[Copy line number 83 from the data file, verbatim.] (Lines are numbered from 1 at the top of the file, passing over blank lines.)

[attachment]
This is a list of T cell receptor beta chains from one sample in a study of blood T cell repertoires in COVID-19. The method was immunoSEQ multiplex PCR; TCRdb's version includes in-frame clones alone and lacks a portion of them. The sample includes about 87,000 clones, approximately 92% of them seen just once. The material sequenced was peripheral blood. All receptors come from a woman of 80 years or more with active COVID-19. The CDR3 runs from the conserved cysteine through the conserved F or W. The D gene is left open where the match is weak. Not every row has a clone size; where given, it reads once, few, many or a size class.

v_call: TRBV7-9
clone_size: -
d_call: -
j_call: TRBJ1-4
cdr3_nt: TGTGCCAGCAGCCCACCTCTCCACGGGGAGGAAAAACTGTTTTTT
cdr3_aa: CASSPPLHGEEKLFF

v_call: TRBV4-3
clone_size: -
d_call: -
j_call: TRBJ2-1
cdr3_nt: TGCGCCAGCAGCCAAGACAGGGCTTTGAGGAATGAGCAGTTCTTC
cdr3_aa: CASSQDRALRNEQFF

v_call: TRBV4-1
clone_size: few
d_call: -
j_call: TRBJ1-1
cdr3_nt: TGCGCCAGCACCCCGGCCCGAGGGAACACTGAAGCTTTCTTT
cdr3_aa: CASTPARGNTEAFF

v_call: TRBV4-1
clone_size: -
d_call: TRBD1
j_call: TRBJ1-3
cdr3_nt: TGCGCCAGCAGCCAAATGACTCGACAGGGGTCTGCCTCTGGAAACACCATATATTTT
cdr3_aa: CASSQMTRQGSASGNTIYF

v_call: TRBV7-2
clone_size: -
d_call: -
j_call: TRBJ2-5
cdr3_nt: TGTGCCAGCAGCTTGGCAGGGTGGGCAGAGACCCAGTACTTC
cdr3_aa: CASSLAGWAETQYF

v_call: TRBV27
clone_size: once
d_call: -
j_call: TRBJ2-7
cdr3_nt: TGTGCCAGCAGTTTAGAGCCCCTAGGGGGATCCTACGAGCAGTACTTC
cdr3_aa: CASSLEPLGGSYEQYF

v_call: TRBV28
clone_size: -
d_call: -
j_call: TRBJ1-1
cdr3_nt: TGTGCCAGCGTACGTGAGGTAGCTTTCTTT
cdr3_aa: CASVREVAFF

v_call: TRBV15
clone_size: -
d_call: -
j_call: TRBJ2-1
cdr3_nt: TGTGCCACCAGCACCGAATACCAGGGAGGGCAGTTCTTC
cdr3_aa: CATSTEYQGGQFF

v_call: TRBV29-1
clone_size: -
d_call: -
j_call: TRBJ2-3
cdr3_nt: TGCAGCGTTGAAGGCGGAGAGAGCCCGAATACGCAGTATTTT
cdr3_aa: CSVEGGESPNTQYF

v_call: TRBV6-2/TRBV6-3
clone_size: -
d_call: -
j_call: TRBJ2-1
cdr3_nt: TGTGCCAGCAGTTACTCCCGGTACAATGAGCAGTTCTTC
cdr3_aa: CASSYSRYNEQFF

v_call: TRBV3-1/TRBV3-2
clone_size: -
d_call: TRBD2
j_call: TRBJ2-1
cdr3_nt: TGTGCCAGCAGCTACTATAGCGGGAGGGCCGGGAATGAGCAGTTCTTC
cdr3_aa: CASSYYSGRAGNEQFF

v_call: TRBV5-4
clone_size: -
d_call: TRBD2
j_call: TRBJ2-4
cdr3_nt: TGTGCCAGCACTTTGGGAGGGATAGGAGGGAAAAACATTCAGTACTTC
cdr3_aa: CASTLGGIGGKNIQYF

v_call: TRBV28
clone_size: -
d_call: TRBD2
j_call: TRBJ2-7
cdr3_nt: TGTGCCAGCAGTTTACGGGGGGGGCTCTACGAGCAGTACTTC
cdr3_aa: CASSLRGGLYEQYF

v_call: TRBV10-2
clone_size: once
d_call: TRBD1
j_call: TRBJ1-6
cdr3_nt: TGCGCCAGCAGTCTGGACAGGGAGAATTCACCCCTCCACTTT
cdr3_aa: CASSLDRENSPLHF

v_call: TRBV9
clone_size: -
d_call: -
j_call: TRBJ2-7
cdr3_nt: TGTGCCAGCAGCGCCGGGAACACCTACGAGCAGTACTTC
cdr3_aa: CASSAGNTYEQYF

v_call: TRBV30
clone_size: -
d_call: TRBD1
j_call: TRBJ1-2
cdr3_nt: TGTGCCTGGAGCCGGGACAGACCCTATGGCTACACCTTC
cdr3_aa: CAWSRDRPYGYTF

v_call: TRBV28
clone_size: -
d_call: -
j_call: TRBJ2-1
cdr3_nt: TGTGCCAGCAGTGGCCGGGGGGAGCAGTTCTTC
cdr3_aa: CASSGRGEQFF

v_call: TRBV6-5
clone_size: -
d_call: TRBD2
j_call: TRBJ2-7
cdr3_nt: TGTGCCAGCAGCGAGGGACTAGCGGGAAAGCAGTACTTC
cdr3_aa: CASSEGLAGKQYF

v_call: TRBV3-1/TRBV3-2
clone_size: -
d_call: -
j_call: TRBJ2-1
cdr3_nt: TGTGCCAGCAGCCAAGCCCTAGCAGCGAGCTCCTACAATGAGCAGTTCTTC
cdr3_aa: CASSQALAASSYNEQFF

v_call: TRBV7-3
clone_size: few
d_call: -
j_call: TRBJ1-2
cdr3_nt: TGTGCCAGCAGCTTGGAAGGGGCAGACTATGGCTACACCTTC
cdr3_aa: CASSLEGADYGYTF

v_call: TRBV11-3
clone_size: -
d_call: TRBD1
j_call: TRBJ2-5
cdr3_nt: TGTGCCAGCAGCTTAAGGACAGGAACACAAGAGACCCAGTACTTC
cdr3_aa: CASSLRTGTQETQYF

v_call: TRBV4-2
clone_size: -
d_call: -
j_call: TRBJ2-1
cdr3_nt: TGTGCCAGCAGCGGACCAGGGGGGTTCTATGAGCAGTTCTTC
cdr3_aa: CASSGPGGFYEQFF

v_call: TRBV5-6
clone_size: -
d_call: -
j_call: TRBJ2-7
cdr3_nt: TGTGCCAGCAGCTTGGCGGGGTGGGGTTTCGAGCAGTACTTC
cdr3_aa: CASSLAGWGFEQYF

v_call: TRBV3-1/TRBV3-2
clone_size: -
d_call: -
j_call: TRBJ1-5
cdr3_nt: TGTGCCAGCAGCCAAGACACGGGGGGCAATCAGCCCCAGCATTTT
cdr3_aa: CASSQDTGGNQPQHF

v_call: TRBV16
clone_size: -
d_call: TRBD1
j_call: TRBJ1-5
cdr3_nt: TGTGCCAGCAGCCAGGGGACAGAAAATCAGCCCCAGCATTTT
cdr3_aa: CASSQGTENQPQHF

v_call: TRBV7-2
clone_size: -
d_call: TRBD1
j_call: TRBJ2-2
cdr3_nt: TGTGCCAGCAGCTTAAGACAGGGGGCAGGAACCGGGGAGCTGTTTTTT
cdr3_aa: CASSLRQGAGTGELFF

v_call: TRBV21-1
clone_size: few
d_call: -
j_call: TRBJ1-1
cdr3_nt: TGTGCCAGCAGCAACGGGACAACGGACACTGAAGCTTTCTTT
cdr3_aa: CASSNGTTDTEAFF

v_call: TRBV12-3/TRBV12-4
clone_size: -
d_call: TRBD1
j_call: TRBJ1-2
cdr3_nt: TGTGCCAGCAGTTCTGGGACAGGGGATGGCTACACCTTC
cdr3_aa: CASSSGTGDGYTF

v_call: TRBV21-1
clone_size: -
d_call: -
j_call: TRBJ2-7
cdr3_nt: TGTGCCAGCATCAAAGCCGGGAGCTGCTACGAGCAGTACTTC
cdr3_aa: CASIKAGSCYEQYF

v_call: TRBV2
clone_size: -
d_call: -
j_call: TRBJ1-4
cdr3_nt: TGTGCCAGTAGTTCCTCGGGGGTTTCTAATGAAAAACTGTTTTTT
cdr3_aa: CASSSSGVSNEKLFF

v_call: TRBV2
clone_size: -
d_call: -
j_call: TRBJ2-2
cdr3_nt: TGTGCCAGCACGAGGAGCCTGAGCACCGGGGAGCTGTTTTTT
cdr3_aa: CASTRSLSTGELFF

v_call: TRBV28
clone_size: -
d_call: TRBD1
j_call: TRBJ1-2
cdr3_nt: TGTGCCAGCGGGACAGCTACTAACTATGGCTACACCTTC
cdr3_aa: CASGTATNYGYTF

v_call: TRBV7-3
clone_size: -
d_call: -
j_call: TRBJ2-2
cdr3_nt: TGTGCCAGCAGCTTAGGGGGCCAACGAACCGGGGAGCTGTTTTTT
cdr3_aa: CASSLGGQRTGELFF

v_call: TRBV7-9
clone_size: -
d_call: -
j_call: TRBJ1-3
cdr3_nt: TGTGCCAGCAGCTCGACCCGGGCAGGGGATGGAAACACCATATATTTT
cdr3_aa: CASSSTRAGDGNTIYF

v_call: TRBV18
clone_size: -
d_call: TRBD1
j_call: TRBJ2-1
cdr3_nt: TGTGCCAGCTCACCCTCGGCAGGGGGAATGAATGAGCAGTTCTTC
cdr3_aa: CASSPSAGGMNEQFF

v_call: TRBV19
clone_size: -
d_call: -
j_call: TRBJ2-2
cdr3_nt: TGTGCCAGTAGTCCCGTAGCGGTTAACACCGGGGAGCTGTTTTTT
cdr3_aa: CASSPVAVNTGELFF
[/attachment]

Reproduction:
j_call: TRBJ1-6